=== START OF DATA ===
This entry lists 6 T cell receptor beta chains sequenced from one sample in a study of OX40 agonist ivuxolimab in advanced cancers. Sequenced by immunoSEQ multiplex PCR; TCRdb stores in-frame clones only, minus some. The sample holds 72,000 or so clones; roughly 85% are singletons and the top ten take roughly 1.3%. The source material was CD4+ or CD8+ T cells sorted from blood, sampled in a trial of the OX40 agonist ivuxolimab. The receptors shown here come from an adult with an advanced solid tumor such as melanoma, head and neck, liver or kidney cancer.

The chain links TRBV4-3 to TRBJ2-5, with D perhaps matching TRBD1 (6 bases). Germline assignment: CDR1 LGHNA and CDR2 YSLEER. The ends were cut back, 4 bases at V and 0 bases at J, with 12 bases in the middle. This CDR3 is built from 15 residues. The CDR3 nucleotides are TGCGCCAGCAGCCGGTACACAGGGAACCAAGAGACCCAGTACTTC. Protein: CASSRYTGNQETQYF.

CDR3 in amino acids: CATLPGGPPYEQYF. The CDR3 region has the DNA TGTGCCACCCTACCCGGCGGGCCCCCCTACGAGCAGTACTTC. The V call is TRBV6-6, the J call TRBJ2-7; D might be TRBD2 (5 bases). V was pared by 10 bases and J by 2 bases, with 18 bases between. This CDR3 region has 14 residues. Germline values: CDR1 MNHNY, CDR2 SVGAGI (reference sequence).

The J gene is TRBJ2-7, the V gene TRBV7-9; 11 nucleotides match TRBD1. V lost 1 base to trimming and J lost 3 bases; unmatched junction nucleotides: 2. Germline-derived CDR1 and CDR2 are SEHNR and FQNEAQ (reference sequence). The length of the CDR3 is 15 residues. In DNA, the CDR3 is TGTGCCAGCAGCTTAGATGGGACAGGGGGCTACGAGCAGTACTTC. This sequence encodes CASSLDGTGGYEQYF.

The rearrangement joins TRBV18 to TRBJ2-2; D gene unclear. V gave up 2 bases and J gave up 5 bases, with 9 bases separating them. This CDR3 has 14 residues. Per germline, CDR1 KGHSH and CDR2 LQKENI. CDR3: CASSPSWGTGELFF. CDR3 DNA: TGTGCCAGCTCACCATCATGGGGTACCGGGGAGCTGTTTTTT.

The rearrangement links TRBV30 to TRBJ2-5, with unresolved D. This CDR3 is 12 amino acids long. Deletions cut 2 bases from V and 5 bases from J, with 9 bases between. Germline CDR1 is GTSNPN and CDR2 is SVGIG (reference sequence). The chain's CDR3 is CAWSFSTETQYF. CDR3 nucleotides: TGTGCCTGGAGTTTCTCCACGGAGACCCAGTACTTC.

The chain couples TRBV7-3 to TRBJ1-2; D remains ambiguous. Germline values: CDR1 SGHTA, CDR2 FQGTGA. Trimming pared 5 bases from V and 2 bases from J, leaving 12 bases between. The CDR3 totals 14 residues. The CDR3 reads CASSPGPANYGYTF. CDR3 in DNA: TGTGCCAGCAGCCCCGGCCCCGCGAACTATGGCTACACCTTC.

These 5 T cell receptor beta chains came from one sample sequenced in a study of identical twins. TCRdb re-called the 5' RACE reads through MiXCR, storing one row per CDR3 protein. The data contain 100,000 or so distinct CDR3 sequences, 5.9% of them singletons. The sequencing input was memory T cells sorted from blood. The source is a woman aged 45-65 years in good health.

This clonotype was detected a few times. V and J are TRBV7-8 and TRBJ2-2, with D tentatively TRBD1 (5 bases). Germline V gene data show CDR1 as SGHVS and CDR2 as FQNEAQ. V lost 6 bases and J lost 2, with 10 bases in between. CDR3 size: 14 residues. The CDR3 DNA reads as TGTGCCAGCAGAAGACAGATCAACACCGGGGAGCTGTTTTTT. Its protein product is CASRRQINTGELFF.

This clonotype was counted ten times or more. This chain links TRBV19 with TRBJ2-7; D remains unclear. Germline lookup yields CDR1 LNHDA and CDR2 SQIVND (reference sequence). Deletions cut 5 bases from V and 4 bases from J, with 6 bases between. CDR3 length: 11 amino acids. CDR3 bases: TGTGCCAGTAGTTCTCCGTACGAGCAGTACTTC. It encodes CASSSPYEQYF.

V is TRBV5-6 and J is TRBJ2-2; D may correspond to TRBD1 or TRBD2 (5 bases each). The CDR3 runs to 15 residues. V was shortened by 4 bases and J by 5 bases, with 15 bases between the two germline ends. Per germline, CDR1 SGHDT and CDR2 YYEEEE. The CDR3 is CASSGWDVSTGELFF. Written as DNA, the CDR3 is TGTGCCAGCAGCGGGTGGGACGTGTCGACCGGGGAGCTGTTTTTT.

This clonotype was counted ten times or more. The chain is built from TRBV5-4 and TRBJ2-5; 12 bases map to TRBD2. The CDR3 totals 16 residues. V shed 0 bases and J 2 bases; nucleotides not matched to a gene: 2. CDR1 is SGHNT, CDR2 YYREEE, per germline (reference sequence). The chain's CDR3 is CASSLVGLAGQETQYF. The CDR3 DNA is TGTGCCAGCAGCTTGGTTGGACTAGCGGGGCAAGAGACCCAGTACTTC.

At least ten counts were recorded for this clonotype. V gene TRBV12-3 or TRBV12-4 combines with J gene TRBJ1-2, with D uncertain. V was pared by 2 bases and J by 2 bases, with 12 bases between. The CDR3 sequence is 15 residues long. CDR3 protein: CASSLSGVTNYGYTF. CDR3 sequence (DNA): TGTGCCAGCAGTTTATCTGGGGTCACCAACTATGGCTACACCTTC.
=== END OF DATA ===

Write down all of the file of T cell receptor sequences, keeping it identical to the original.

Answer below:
This entry lists 6 T cell receptor beta chains sequenced from one sample in a study of OX40 agonist ivuxolimab in advanced cancers. Sequenced by immunoSEQ multiplex PCR; TCRdb stores in-frame clones only, minus some. The sample holds 72,000 or so clones; roughly 85% are singletons and the top ten take roughly 1.3%. The source material was CD4+ or CD8+ T cells sorted from blood, sampled in a trial of the OX40 agonist ivuxolimab. The receptors shown here come from an adult with an advanced solid tumor such as melanoma, head and neck, liver or kidney cancer.

The chain links TRBV4-3 to TRBJ2-5, with D perhaps matching TRBD1 (6 bases). Germline assignment: CDR1 LGHNA and CDR2 YSLEER. The ends were cut back, 4 bases at V and 0 bases at J, with 12 bases in the middle. This CDR3 is built from 15 residues. The CDR3 nucleotides are TGCGCCAGCAGCCGGTACACAGGGAACCAAGAGACCCAGTACTTC. Protein: CASSRYTGNQETQYF.

CDR3 in amino acids: CATLPGGPPYEQYF. The CDR3 region has the DNA TGTGCCACCCTACCCGGCGGGCCCCCCTACGAGCAGTACTTC. The V call is TRBV6-6, the J call TRBJ2-7; D might be TRBD2 (5 bases). V was pared by 10 bases and J by 2 bases, with 18 bases between. This CDR3 region has 14 residues. Germline values: CDR1 MNHNY, CDR2 SVGAGI (reference sequence).

The J gene is TRBJ2-7, the V gene TRBV7-9; 11 nucleotides match TRBD1. V lost 1 base to trimming and J lost 3 bases; unmatched junction nucleotides: 2. Germline-derived CDR1 and CDR2 are SEHNR and FQNEAQ (reference sequence). The length of the CDR3 is 15 residues. In DNA, the CDR3 is TGTGCCAGCAGCTTAGATGGGACAGGGGGCTACGAGCAGTACTTC. This sequence encodes CASSLDGTGGYEQYF.

The rearrangement joins TRBV18 to TRBJ2-2; D gene unclear. V gave up 2 bases and J gave up 5 bases, with 9 bases separating them. This CDR3 has 14 residues. Per germline, CDR1 KGHSH and CDR2 LQKENI. CDR3: CASSPSWGTGELFF. CDR3 DNA: TGTGCCAGCTCACCATCATGGGGTACCGGGGAGCTGTTTTTT.

The rearrangement links TRBV30 to TRBJ2-5, with unresolved D. This CDR3 is 12 amino acids long. Deletions cut 2 bases from V and 5 bases from J, with 9 bases between. Germline CDR1 is GTSNPN and CDR2 is SVGIG (reference sequence). The chain's CDR3 is CAWSFSTETQYF. CDR3 nucleotides: TGTGCCTGGAGTTTCTCCACGGAGACCCAGTACTTC.

The chain couples TRBV7-3 to TRBJ1-2; D remains ambiguous. Germline values: CDR1 SGHTA, CDR2 FQGTGA. Trimming pared 5 bases from V and 2 bases from J, leaving 12 bases between. The CDR3 totals 14 residues. The CDR3 reads CASSPGPANYGYTF. CDR3 in DNA: TGTGCCAGCAGCCCCGGCCCCGCGAACTATGGCTACACCTTC.

These 5 T cell receptor beta chains came from one sample sequenced in a study of identical twins. TCRdb re-called the 5' RACE reads through MiXCR, storing one row per CDR3 protein. The data contain 100,000 or so distinct CDR3 sequences, 5.9% of them singletons. The sequencing input was memory T cells sorted from blood. The source is a woman aged 45-65 years in good health.

This clonotype was detected a few times. V and J are TRBV7-8 and TRBJ2-2, with D tentatively TRBD1 (5 bases). Germline V gene data show CDR1 as SGHVS and CDR2 as FQNEAQ. V lost 6 bases and J lost 2, with 10 bases in between. CDR3 size: 14 residues. The CDR3 DNA reads as TGTGCCAGCAGAAGACAGATCAACACCGGGGAGCTGTTTTTT. Its protein product is CASRRQINTGELFF.

This clonotype was counted ten times or more. This chain links TRBV19 with TRBJ2-7; D remains unclear. Germline lookup yields CDR1 LNHDA and CDR2 SQIVND (reference sequence). Deletions cut 5 bases from V and 4 bases from J, with 6 bases between. CDR3 length: 11 amino acids. CDR3 bases: TGTGCCAGTAGTTCTCCGTACGAGCAGTACTTC. It encodes CASSSPYEQYF.

V is TRBV5-6 and J is TRBJ2-2; D may correspond to TRBD1 or TRBD2 (5 bases each). The CDR3 runs to 15 residues. V was shortened by 4 bases and J by 5 bases, with 15 bases between the two germline ends. Per germline, CDR1 SGHDT and CDR2 YYEEEE. The CDR3 is CASSGWDVSTGELFF. Written as DNA, the CDR3 is TGTGCCAGCAGCGGGTGGGACGTGTCGACCGGGGAGCTGTTTTTT.

This clonotype was counted ten times or more. The chain is built from TRBV5-4 and TRBJ2-5; 12 bases map to TRBD2. The CDR3 totals 16 residues. V shed 0 bases and J 2 bases; nucleotides not matched to a gene: 2. CDR1 is SGHNT, CDR2 YYREEE, per germline (reference sequence). The chain's CDR3 is CASSLVGLAGQETQYF. The CDR3 DNA is TGTGCCAGCAGCTTGGTTGGACTAGCGGGGCAAGAGACCCAGTACTTC.

At least ten counts were recorded for this clonotype. V gene TRBV12-3 or TRBV12-4 combines with J gene TRBJ1-2, with D uncertain. V was pared by 2 bases and J by 2 bases, with 12 bases between. The CDR3 sequence is 15 residues long. CDR3 protein: CASSLSGVTNYGYTF. CDR3 sequence (DNA): TGTGCCAGCAGTTTATCTGGGGTCACCAACTATGGCTACACCTTC.